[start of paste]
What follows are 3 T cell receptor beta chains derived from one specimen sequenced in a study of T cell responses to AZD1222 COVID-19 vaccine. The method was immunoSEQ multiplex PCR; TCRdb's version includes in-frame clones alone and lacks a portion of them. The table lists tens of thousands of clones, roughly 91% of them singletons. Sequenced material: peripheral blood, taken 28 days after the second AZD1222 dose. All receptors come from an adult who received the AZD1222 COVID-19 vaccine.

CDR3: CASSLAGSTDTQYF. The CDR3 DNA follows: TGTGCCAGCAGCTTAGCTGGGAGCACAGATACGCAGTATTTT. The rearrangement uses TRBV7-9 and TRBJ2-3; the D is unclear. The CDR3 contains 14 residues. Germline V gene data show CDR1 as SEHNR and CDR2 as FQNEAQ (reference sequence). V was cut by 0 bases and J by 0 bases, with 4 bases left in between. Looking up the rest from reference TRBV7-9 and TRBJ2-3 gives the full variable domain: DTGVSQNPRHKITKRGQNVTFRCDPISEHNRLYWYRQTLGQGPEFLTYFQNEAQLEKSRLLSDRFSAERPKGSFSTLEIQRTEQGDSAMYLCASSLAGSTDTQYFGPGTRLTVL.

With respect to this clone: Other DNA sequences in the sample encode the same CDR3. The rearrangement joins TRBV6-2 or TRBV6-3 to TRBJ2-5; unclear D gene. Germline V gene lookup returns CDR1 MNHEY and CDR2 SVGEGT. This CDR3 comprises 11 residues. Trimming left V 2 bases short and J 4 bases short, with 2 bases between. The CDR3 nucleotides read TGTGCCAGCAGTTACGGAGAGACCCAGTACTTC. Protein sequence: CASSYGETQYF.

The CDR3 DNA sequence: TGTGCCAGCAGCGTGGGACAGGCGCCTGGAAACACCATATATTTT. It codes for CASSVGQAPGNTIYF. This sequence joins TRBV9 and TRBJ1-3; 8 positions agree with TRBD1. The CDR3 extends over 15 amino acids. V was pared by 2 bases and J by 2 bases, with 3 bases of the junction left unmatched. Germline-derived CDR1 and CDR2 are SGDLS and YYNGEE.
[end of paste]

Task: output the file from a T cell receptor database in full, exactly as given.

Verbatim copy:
What follows are 3 T cell receptor beta chains derived from one specimen sequenced in a study of T cell responses to AZD1222 COVID-19 vaccine. The method was immunoSEQ multiplex PCR; TCRdb's version includes in-frame clones alone and lacks a portion of them. The table lists tens of thousands of clones, roughly 91% of them singletons. Sequenced material: peripheral blood, taken 28 days after the second AZD1222 dose. All receptors come from an adult who received the AZD1222 COVID-19 vaccine.

CDR3: CASSLAGSTDTQYF. The CDR3 DNA follows: TGTGCCAGCAGCTTAGCTGGGAGCACAGATACGCAGTATTTT. The rearrangement uses TRBV7-9 and TRBJ2-3; the D is unclear. The CDR3 contains 14 residues. Germline V gene data show CDR1 as SEHNR and CDR2 as FQNEAQ (reference sequence). V was cut by 0 bases and J by 0 bases, with 4 bases left in between. Looking up the rest from reference TRBV7-9 and TRBJ2-3 gives the full variable domain: DTGVSQNPRHKITKRGQNVTFRCDPISEHNRLYWYRQTLGQGPEFLTYFQNEAQLEKSRLLSDRFSAERPKGSFSTLEIQRTEQGDSAMYLCASSLAGSTDTQYFGPGTRLTVL.

With respect to this clone: Other DNA sequences in the sample encode the same CDR3. The rearrangement joins TRBV6-2 or TRBV6-3 to TRBJ2-5; unclear D gene. Germline V gene lookup returns CDR1 MNHEY and CDR2 SVGEGT. This CDR3 comprises 11 residues. Trimming left V 2 bases short and J 4 bases short, with 2 bases between. The CDR3 nucleotides read TGTGCCAGCAGTTACGGAGAGACCCAGTACTTC. Protein sequence: CASSYGETQYF.

The CDR3 DNA sequence: TGTGCCAGCAGCGTGGGACAGGCGCCTGGAAACACCATATATTTT. It codes for CASSVGQAPGNTIYF. This sequence joins TRBV9 and TRBJ1-3; 8 positions agree with TRBD1. The CDR3 extends over 15 amino acids. V was pared by 2 bases and J by 2 bases, with 3 bases of the junction left unmatched. Germline-derived CDR1 and CDR2 are SGDLS and YYNGEE.